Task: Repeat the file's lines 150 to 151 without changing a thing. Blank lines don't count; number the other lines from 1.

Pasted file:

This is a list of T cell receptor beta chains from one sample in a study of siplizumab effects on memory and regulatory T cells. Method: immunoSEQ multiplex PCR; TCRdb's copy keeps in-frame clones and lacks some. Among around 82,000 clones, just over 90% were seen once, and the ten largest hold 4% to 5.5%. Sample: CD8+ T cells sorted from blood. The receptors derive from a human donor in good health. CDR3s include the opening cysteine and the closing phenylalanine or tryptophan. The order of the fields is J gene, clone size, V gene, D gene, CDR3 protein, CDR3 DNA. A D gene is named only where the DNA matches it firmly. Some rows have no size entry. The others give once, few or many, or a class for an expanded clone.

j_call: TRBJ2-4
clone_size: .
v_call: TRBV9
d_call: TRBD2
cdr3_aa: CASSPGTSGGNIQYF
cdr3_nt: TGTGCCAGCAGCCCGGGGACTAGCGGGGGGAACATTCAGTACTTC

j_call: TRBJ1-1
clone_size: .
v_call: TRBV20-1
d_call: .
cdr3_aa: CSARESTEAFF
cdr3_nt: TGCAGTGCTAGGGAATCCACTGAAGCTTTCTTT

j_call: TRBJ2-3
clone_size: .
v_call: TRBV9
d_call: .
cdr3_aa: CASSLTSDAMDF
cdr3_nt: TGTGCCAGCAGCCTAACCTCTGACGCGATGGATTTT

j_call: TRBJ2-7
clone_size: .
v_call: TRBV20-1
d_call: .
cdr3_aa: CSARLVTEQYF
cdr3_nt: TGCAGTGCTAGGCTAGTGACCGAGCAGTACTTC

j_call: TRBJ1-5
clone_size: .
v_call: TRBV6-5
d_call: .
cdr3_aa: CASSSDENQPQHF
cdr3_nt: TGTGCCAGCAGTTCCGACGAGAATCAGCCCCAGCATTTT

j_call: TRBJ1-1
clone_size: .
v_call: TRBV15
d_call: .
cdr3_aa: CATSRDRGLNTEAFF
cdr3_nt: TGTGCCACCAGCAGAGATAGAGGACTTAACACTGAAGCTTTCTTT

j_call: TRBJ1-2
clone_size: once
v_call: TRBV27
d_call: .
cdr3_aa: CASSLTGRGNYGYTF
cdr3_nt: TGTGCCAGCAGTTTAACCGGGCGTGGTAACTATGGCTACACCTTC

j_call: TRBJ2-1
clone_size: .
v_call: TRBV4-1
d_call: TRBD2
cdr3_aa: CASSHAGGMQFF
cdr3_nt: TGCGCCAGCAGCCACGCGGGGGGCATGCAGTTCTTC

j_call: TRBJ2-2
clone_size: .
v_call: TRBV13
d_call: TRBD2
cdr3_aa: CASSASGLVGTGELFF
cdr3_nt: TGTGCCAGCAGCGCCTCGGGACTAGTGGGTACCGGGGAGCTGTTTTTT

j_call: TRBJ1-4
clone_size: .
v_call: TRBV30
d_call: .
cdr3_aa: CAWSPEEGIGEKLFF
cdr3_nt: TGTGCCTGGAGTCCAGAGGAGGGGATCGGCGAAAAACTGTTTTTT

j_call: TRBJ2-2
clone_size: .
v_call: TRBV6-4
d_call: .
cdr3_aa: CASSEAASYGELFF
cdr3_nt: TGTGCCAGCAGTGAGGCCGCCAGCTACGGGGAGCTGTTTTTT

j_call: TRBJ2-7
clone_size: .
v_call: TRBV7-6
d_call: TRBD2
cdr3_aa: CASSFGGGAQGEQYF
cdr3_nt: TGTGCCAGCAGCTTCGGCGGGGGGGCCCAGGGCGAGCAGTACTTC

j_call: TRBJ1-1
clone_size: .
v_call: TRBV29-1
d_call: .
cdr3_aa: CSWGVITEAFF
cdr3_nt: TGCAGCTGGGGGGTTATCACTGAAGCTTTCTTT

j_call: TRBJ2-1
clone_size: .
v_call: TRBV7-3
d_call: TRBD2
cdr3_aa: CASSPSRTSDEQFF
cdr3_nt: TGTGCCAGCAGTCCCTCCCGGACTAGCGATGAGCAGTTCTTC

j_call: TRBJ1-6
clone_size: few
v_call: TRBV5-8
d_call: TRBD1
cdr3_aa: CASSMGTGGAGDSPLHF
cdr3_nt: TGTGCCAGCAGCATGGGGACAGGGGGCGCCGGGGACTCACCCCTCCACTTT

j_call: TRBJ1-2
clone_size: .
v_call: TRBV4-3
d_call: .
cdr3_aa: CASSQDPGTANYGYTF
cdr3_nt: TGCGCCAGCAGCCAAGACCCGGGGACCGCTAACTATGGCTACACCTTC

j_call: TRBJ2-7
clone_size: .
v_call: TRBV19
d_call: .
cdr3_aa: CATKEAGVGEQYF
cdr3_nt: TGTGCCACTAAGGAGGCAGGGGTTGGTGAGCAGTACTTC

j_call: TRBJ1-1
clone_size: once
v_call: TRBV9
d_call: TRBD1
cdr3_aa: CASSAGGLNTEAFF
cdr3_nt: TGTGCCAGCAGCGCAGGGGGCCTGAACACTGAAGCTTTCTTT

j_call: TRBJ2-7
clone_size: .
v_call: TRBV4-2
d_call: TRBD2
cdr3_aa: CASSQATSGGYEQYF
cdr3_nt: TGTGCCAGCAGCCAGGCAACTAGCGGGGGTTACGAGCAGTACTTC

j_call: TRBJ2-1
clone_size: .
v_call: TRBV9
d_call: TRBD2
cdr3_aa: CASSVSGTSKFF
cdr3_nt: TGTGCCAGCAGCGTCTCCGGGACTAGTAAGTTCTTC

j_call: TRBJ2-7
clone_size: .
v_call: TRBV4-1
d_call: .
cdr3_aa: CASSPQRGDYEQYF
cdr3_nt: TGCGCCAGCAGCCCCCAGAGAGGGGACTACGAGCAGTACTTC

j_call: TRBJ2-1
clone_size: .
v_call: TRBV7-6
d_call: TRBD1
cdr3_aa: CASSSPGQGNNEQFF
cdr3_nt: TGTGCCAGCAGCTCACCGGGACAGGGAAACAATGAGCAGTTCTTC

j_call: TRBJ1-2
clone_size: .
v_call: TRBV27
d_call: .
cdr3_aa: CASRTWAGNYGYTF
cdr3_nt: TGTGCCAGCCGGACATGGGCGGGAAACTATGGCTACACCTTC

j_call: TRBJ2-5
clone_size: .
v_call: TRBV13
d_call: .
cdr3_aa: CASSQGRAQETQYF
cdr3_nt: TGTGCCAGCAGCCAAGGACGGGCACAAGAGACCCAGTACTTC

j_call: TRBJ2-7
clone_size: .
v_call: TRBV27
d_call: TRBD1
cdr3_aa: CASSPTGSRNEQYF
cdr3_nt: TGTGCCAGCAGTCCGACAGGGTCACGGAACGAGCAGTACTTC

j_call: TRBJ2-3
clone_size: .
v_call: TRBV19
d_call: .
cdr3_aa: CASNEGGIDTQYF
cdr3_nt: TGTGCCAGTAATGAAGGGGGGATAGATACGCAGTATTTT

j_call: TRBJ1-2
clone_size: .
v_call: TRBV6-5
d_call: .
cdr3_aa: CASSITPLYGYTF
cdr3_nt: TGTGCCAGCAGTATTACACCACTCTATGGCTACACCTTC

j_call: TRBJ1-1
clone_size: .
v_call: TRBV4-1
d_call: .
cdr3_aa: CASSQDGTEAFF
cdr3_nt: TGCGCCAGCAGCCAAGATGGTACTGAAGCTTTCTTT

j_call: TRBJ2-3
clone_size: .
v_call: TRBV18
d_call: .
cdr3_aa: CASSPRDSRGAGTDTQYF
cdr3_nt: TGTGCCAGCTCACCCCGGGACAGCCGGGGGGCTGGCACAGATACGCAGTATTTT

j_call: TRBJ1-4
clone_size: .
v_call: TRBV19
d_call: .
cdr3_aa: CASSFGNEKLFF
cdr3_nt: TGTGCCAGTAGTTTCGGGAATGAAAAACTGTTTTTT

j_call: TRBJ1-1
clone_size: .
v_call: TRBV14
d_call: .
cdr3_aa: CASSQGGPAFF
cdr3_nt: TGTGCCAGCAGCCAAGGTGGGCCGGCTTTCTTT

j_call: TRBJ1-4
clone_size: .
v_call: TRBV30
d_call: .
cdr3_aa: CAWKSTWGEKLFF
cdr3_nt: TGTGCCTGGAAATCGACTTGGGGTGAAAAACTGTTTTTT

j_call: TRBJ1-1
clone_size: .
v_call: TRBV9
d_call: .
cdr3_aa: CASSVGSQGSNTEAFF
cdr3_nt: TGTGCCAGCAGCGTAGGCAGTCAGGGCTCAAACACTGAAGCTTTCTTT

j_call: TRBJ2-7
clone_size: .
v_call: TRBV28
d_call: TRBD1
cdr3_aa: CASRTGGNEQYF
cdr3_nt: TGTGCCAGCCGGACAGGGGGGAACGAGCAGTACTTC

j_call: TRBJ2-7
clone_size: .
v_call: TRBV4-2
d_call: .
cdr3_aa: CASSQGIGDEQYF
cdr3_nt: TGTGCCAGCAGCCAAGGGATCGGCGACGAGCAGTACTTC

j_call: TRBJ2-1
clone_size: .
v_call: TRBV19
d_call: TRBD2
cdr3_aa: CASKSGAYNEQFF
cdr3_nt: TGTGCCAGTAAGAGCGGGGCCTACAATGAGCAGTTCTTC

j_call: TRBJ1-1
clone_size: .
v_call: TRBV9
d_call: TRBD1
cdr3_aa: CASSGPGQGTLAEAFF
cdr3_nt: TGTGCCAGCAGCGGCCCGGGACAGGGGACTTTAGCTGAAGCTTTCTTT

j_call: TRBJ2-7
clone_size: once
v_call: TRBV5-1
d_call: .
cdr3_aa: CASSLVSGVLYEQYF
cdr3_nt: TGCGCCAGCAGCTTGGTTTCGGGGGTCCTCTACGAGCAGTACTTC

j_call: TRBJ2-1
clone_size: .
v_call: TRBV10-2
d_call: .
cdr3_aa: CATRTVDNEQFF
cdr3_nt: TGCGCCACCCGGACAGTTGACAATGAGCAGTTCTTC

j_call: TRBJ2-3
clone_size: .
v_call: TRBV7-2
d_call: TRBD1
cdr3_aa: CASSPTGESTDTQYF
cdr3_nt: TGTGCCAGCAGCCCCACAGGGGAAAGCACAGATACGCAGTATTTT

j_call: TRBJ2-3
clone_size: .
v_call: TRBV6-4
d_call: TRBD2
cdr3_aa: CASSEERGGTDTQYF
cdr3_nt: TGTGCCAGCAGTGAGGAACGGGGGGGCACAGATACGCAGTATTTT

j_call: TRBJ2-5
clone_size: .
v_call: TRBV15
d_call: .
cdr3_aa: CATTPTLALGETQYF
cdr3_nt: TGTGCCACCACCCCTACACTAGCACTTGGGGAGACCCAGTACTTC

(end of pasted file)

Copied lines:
cdr3_aa: CASSPTGSRNEQYF
cdr3_nt: TGTGCCAGCAGTCCGACAGGGTCACGGAACGAGCAGTACTTC